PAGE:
In visiting with many people over the past several weeks, the same questions keep making their way to the conversation:
- How do I improve morale after layoffs have occurred in the office?
- How do I motivate an individual or my team given all that's happening with this economy?
- Any ideas on becoming a better parent to my kids or better spouse to my wife/husband?
I've looked. I've researched. I've tried to find articles from Harvard Business Review. I have Googled 'morale' as well as searched in a couple of books.
Yet I seemed to come up empty every time. I could not find answers to the questions that continue to plague my friends and me, if I'm being honest. And then I remembered another source that has proven to be faithful over my lifetime.
"Do for others what you want them to do for you."
That's it. That's the simple answer to morale building and motivating your troops, your family, and others. This Bible verse is included in some form or another in every religion or spiritual book ever written. I wonder why?
Challenge: Take a moment and think of all the people you interact with on a weekly or daily basis. Ask yourself these questions as you think of each person: What is this person's dreams? What do they really need from me right now? What would I want if I were in this person's shoes? (By the way, I heard to truly understand a person you have to walk a mile in their shoes. If you still don't understand them at least you're a mile away and have their shoes!)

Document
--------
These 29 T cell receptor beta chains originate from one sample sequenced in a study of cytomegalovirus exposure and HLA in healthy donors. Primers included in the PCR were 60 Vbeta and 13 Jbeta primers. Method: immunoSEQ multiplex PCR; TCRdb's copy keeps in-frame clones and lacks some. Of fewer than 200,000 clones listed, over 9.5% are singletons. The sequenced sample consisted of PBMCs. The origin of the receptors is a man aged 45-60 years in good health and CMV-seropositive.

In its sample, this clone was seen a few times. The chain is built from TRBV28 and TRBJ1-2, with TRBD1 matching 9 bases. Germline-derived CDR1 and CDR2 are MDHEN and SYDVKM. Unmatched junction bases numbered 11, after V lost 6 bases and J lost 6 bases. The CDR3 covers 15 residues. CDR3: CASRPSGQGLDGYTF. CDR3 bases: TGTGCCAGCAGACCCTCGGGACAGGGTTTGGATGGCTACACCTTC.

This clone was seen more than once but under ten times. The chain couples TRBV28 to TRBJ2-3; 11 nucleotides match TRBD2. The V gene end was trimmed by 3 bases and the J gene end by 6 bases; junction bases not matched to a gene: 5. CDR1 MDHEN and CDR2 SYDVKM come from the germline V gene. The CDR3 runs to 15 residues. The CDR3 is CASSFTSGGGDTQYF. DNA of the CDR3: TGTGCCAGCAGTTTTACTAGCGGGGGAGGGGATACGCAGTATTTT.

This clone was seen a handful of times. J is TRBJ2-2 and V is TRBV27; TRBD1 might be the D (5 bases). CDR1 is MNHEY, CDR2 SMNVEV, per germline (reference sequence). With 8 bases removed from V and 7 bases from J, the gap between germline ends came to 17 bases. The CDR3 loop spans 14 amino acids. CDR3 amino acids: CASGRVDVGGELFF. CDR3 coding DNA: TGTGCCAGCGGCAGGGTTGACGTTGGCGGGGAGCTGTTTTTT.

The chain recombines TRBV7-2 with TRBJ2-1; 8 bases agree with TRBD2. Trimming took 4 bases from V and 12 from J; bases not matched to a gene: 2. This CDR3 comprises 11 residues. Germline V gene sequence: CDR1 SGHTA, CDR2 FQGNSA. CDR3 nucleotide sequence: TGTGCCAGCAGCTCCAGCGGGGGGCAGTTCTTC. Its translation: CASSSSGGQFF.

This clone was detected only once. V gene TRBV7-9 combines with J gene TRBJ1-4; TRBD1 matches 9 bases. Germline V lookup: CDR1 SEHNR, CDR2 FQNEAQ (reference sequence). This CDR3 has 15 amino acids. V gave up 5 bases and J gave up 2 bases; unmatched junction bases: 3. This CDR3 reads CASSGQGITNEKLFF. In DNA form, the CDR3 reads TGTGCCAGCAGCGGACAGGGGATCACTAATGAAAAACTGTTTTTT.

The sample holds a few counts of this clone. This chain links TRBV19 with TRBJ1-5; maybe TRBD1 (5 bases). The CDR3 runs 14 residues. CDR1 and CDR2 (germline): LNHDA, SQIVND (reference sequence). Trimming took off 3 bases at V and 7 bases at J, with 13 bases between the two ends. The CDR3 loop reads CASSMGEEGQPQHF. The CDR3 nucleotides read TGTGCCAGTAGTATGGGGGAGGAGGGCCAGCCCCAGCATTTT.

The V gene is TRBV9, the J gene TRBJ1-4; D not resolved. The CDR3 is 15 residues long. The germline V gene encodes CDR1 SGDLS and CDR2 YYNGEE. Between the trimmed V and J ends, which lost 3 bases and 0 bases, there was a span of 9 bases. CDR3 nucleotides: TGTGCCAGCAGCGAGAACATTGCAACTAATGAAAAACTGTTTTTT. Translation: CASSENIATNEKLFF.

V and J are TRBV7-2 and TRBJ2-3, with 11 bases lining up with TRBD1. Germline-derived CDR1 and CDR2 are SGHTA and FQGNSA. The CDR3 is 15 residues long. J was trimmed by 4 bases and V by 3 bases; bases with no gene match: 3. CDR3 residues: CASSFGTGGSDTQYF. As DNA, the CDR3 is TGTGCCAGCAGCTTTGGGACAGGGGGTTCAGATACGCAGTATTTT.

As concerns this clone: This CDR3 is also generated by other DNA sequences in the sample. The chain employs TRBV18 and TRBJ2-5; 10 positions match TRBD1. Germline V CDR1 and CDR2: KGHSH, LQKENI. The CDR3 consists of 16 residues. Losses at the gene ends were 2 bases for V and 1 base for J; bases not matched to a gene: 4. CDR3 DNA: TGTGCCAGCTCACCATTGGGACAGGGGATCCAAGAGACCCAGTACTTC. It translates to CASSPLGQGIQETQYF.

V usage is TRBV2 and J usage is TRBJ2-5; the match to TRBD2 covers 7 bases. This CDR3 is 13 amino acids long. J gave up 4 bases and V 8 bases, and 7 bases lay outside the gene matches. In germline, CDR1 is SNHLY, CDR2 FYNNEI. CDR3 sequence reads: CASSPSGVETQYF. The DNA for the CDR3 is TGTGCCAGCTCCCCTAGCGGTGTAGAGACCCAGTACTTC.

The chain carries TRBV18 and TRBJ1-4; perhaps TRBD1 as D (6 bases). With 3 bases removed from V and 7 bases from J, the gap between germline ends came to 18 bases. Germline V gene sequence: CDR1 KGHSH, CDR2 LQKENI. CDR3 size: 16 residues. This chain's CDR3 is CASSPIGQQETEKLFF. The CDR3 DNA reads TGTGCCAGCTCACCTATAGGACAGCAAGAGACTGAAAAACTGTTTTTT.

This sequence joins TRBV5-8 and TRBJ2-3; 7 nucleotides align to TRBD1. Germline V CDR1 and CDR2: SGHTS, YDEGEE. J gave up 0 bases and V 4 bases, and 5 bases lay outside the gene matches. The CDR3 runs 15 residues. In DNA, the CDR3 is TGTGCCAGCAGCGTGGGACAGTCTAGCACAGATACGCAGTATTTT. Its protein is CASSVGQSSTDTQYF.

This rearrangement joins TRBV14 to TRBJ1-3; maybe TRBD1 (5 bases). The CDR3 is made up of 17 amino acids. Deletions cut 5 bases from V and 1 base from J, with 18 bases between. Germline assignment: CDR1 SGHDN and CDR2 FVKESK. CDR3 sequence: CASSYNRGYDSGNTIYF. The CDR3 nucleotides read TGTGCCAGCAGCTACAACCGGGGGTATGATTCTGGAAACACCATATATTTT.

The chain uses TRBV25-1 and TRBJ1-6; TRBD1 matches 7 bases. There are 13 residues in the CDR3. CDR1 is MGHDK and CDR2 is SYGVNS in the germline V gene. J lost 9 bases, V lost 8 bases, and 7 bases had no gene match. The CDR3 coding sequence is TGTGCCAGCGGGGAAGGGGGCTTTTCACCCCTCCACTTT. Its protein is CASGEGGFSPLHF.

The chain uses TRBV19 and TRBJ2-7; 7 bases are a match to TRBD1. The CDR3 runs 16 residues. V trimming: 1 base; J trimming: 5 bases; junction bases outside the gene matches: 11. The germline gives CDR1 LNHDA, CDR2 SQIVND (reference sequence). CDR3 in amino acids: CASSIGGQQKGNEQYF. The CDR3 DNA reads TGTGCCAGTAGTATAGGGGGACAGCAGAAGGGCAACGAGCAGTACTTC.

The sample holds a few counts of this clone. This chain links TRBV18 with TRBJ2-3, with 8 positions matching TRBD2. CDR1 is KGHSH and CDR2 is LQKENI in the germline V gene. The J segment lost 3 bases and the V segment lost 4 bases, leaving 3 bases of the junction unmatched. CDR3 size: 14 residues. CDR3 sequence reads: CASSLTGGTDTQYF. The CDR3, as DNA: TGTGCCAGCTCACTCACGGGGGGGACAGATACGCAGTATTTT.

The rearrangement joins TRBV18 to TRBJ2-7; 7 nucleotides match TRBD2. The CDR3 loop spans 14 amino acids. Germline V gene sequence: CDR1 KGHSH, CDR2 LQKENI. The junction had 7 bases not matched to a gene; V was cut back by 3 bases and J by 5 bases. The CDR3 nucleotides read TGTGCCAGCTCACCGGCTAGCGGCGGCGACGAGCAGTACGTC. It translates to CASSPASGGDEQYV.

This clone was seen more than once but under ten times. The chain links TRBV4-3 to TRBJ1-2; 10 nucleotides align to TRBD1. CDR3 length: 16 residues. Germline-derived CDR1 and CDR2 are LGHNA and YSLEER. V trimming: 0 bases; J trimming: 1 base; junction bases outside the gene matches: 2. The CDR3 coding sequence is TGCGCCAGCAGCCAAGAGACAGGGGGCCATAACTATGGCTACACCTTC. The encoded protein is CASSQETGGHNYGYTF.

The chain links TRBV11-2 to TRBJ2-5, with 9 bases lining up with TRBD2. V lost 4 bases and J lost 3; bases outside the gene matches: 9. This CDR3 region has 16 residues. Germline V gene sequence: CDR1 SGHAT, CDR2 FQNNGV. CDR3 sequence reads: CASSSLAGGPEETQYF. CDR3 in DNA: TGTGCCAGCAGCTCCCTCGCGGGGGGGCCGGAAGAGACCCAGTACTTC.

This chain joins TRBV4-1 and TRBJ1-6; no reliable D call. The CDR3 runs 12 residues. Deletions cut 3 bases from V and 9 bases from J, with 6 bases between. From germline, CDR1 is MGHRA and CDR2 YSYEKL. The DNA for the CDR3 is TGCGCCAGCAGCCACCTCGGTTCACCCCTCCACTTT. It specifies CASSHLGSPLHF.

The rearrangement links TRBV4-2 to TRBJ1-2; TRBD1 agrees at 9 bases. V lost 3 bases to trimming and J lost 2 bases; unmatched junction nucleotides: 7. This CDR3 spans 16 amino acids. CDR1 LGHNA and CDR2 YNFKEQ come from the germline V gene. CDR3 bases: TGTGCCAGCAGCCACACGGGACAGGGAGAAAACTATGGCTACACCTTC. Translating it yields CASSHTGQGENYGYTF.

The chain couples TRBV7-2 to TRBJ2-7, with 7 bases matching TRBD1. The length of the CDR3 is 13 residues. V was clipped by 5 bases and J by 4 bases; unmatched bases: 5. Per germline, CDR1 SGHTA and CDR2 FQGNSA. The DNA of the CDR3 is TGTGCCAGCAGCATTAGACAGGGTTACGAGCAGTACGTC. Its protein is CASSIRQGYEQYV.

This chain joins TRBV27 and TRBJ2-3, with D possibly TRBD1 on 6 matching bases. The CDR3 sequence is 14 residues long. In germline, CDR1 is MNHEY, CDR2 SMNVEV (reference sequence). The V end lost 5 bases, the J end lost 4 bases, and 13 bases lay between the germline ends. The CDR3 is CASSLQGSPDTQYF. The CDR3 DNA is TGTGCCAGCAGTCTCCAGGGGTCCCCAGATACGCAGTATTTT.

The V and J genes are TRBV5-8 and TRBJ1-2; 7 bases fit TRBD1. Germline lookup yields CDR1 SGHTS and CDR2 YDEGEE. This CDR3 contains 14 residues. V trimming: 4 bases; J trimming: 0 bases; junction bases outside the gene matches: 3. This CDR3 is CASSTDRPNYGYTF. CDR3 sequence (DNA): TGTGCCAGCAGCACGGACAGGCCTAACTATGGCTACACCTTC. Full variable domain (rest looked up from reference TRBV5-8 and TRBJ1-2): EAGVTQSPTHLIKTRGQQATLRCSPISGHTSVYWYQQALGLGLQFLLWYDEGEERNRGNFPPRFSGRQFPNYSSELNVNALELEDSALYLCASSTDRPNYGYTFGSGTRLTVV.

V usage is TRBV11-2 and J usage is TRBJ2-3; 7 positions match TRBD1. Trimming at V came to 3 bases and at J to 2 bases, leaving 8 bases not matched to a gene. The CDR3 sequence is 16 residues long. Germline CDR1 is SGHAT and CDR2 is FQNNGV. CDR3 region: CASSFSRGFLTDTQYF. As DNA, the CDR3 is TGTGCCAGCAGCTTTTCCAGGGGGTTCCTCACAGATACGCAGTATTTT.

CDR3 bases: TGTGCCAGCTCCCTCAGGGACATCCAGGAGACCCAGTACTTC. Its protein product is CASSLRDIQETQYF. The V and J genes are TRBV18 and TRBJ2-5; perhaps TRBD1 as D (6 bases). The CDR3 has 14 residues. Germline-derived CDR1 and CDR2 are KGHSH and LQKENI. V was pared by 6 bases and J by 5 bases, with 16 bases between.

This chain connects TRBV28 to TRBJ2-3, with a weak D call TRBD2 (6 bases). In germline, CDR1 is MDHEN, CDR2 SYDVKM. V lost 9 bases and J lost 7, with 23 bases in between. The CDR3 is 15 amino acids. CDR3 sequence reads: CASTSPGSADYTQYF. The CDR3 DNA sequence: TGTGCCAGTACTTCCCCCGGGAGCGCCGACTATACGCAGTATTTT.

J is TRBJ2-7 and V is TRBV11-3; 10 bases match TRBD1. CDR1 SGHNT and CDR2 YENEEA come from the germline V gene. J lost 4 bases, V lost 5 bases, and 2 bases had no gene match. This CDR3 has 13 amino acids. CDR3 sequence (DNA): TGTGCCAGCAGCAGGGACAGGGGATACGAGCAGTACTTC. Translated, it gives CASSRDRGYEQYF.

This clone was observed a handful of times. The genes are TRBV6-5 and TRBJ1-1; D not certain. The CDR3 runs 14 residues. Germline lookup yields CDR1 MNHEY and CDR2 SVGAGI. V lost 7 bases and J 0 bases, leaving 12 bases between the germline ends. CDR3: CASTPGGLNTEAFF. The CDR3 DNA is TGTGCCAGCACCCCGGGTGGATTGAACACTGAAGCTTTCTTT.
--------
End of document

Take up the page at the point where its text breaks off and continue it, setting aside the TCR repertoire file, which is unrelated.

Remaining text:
Most of us just want you to take the time to fully focus. Quit doing what you're doing and look at me. I'm a human being just like you who needs personal attention. Pay attention with your ears, your eyes and the posture of your body. Pay attention to me emotionally and intellectually, with your head and your heart. Care for me. Right now. You don't have to agree or disagree, but pay attention and treat me with the kindness and respect I deserve. Tell me you appreciate my efforts. Thank me. Leave me gifts I didn't have before we interacted: respect, esteem, appreciation, and encouragement.
I promise if you will live out the rest of this week with actions that depict the Golden Rule, you will inspire others. Look for Golden Rule moments in others as you see them work, interact with others, and the way they care for their children. When someone opens the door for you, when the teller at the bank greets you with a smile or when the person who changes your oil provides great customer serivce, acknowledge their actions and watch morale sky rocket.
Do for others what you would like for them to do for you.
Wed, September 3, 2008
by Ron Beasley filed under